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Ignorance on Parade June 16, 2007

Posted by Dwight Furrow in Current Events.

We Americans think of ourselves as hard-headed realists. Our technological prowess and economic power is testimony to the way we deal with the nuts and bolts of the world as it really is, carefully examining the facts before acting. Maybe there is some truth to this self conception—we certainly are committed to techno-science as a way of life and success in this endeavor requires a commitment to understanding how the world works.  

Or is this commitment to the facts now consigned to the dustbin of history?

 On June 5th, we were treated to quite a spectacle in mystery mongering—a debate between the exalted Republican candidates for President of our technologically advanced, scientifically sophisticated nation. 

One question put to these worthies was “Do you believe in evolution?” Like first-graders eager to impress their teacher, three of them (Tancredo, Brownbeck, and Huckabee) rushed to assure the audience that they did not. Of course, the theory of evolution is as well established as anything in science, and rejecting evolutionary theory would entail throwing out a good deal of physics, substantial portions of astronomy and geology, not to mention much of biology and bio-chemistry. For a brief summary of why opposition to evolutionary theory is nonsense see this. 

On more mundane matters of state, when asked whether he thought it was a mistake for the U.S. to invade Iraq, candidate Romney replied: 

“If you’re saying let’s turn back the clock, and Saddam Hussein had opened up his country to IAEA inspectors, and they’d come in and they’d found that there were no weapons of mass destruction, had Saddam Hussein, therefore, not violated United Nations resolutions, we wouldn’t be in the conflict we’re in. But he didn’t do those things, and we knew what we knew at the point we made the decision to get in.” 

Unfortunately, Romney is factually challenged. Weapons inspectors from the UN had been in Iraq for months reporting on Iraqi compliance with UN weapons mandates and discovered no weapons of mass destruction.  (The IAEA report is here)  On a matter of crucial interest to our national security, an obvious and well-known fact seems to have escaped the attention of the former Governor of Massachusetts. 

Rudy Giuliani, responding to the same question about the justification for the war in Iraq said,

 “And the problem is that we see Iraq in a vacuum. Iraq should not be seen in a vacuum. Iraq is part of the overall terrorist war against the United States.”

 Once again, facts are not in evidence here. There was no connection between Saddam Hussein and the 9/11 terrorists or any other known threat. Although there is now an “organization” called Al Quaeda in Iraq, experts on terrorism largely agree that, though dangerous, they play a minor role in the overall picture of violence in Iraq. (For a summary see this.) 

Of course, perhaps we ought not to worry about politicians misleading the public. After all, don’t we have a press corps that is doggedly determined to get to the truth about matters of public import? Unfortunately, the press doesn’t seem up to the task. As Fairness in Accuracy and Media reports, Republican candidates are seldom called to account for the liberties they take with the truth.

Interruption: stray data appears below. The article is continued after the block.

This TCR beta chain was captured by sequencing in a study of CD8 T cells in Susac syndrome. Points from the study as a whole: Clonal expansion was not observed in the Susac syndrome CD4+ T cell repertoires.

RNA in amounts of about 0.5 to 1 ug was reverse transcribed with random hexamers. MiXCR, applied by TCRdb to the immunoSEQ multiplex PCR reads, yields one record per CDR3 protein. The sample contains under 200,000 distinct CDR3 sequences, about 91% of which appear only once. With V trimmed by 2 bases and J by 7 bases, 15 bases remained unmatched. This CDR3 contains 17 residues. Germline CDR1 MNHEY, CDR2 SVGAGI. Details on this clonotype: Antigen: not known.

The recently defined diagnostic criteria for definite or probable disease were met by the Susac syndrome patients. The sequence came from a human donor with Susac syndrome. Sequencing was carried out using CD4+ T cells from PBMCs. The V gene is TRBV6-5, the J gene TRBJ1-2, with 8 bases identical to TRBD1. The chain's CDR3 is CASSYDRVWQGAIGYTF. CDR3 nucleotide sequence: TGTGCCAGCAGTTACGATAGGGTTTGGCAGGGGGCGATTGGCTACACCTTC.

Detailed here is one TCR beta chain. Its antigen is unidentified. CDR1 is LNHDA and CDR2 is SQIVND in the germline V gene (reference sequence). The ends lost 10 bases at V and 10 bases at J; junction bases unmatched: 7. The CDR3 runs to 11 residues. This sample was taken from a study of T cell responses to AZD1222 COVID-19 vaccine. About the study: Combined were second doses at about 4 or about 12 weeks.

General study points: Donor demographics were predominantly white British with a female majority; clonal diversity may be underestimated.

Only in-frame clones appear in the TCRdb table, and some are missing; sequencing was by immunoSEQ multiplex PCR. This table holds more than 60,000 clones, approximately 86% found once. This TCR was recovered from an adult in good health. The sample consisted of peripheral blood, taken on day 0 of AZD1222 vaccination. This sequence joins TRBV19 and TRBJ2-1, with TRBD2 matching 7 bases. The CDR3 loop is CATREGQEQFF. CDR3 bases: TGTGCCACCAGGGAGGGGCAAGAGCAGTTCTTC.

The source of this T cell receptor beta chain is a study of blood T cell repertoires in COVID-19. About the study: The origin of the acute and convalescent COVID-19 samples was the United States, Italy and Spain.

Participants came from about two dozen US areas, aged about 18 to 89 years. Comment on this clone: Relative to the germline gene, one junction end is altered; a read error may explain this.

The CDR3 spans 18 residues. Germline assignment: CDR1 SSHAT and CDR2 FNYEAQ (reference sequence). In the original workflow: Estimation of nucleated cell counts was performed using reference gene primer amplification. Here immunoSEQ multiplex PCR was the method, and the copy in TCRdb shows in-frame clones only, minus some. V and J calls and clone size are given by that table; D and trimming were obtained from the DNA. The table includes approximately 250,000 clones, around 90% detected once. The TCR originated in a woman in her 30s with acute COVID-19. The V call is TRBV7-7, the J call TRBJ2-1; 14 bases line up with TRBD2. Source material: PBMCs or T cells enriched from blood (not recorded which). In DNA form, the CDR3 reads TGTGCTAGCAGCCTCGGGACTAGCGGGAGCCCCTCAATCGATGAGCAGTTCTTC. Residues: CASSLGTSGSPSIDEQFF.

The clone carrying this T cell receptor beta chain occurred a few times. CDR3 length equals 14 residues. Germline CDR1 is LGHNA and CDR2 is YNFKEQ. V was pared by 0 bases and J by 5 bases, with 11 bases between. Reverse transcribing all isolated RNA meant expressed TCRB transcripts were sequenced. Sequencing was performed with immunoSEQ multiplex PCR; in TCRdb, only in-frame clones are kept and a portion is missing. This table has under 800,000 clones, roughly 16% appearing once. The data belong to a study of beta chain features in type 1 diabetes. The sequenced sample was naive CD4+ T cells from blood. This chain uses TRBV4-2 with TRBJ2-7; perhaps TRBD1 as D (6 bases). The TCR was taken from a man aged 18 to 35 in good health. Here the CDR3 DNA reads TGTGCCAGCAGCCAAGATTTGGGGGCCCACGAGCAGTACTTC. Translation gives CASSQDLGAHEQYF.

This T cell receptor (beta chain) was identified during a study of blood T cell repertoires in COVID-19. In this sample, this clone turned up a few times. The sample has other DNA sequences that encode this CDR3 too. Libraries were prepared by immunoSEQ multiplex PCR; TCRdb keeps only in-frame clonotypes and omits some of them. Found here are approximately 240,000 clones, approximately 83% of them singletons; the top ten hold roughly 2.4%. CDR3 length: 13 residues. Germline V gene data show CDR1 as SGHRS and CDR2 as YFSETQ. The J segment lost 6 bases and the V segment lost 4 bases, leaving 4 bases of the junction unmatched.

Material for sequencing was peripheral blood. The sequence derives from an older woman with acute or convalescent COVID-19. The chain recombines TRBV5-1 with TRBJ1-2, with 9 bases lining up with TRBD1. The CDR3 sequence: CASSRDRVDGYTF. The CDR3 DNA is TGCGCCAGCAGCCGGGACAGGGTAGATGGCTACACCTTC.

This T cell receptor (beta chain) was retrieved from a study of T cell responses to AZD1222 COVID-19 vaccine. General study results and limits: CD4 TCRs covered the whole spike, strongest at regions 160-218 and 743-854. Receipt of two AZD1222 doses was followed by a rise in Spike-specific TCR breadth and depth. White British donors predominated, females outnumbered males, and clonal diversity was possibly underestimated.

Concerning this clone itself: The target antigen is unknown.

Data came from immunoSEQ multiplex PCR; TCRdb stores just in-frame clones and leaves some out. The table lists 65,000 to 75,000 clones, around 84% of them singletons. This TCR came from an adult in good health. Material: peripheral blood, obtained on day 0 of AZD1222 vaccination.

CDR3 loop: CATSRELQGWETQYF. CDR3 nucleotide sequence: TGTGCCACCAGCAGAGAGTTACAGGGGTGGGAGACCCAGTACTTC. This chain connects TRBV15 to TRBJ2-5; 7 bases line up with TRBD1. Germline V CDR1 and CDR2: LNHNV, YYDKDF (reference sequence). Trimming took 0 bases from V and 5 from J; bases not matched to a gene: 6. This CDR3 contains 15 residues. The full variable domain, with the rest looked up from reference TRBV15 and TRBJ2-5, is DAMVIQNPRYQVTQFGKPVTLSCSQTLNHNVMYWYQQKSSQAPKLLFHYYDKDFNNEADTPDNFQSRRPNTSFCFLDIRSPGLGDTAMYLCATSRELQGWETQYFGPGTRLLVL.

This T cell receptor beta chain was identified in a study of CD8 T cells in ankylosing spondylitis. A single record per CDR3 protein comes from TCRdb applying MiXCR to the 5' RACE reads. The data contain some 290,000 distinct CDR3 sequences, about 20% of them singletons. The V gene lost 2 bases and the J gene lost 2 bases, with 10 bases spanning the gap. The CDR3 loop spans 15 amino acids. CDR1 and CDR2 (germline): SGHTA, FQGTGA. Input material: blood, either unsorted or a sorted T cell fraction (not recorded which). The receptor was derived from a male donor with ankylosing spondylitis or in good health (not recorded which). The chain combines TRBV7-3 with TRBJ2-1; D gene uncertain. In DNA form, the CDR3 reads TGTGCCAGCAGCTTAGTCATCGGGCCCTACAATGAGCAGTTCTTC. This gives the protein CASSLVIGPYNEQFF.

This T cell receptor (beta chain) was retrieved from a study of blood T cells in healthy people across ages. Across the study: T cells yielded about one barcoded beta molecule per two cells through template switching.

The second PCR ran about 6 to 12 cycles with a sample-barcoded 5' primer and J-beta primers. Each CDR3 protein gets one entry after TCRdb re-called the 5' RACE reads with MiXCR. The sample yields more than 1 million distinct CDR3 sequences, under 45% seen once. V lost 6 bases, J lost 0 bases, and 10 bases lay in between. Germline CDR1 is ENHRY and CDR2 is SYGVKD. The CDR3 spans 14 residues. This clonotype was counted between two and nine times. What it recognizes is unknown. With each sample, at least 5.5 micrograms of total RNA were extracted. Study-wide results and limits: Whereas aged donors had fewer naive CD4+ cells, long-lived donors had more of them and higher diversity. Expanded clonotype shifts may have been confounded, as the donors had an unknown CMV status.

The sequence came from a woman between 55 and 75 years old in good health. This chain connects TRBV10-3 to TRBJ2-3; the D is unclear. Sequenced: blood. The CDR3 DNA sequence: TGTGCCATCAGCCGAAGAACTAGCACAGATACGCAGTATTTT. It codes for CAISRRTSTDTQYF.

If you are entertained by these mythomaniacs, you ought to catch Tony Snow’s act. Snow, President Bush’s Press Secretary, in reacting to the recent bombing of the mosque in Samarra on Tuesday said “It does fit a pattern that we see throughout the region, which is that when you see things moving towards success, or when you see signs of success, that there are acts of violence.”  

As Orwell’s 1984 reminds us: “War is Peace; Freedom is Slavery; Ignorance is Strength.”



1. Thea - June 20, 2007

Well, remember how the public reacted to Al Gore? They said that he was trying to trick them with his big words. I think that the public just doesn’t want a government that comes from the American elite or aristocracy these days. It’s part of the American dream. Anyone can become wealthy. Heck, anyone can even become the president!

Also, this is how things are done. The lore of the televised debate between JFK and Nixon features how tan JFK was and how he wore a nice tie while Nixon was poorly composed highlights just how much of a joke presidential campaigns are. It’s like high school.

Another component to the problem is intimately related to the lack of quality reporting in America. Now, I don’t watch tv or buy the local newspaper, but I can only deduce based on the last news report that I saw that todays’ news reports have deteriorated into observing trends in the porn industry as opposed to details on the oil crisis in Nigeria.

Lack of quality reporting wouldn’t be such a big deal if people were also taught to sift through information better and seek out the pieces that they really need. As I’m sure you’ve heard umpteen times, the new generation won’t need to be taught research skills in the same way as their elders. They’ll need to learn to diffrentiate quality information bits from non-quality. They’ll need to learn to analyze the source and to check for relevancy. However, I’ve never heard of a process being implemented to that effect.

Knowing how slowly bureaucracy works, a process won’t be implemented until another 10 years have passed and then, it will only happen in the aristocrat-training classes and schools. It’s a shame because that would likely result in a big change in our political arena.

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